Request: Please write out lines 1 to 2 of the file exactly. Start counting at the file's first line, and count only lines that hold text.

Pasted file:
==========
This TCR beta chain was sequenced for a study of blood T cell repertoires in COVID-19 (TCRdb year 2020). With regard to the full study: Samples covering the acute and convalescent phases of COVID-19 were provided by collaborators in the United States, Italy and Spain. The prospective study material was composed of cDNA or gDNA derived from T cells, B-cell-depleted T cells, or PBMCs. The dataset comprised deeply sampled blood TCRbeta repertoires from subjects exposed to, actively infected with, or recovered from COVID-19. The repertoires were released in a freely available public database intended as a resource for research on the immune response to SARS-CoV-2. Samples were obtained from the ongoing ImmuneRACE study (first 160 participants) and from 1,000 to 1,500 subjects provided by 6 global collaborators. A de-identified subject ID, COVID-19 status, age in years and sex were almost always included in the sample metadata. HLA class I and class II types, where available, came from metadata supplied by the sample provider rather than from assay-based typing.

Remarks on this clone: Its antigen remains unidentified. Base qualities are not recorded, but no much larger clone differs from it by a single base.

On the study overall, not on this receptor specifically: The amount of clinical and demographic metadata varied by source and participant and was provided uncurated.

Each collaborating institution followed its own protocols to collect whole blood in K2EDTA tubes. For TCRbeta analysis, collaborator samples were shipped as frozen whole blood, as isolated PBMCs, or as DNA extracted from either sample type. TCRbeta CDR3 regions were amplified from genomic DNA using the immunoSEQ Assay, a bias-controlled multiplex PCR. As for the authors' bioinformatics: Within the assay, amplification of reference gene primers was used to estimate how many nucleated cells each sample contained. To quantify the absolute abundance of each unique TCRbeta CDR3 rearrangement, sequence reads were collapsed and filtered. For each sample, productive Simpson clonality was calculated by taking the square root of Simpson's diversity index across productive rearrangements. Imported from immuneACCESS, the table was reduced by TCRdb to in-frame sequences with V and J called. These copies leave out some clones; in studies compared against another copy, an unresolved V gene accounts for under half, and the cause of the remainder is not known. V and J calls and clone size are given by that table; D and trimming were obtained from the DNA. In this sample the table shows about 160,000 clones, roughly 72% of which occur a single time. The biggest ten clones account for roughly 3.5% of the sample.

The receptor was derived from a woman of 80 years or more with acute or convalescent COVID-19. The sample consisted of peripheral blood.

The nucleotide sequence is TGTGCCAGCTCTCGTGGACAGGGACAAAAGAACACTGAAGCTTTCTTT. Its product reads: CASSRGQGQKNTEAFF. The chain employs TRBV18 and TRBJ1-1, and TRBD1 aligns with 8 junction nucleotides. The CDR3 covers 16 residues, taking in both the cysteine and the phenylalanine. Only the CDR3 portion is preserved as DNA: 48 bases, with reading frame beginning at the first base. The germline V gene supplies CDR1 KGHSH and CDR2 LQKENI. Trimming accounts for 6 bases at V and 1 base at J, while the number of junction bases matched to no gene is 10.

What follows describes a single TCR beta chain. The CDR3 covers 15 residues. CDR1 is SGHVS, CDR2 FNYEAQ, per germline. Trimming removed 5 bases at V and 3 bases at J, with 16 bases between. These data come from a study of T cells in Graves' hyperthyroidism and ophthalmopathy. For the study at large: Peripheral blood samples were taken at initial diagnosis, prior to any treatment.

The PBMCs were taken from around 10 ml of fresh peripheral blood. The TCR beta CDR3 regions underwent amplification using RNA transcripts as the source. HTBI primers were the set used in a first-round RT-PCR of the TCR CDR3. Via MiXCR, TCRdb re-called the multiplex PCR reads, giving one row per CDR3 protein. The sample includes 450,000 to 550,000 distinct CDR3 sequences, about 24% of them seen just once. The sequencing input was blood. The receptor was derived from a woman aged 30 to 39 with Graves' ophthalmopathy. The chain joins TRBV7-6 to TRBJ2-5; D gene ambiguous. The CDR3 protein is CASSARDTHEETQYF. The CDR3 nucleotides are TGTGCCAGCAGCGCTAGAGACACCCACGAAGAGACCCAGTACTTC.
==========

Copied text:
This TCR beta chain was sequenced for a study of blood T cell repertoires in COVID-19 (TCRdb year 2020). With regard to the full study: Samples covering the acute and convalescent phases of COVID-19 were provided by collaborators in the United States, Italy and Spain. The prospective study material was composed of cDNA or gDNA derived from T cells, B-cell-depleted T cells, or PBMCs. The dataset comprised deeply sampled blood TCRbeta repertoires from subjects exposed to, actively infected with, or recovered from COVID-19. The repertoires were released in a freely available public database intended as a resource for research on the immune response to SARS-CoV-2. Samples were obtained from the ongoing ImmuneRACE study (first 160 participants) and from 1,000 to 1,500 subjects provided by 6 global collaborators. A de-identified subject ID, COVID-19 status, age in years and sex were almost always included in the sample metadata. HLA class I and class II types, where available, came from metadata supplied by the sample provider rather than from assay-based typing.

Remarks on this clone: Its antigen remains unidentified. Base qualities are not recorded, but no much larger clone differs from it by a single base.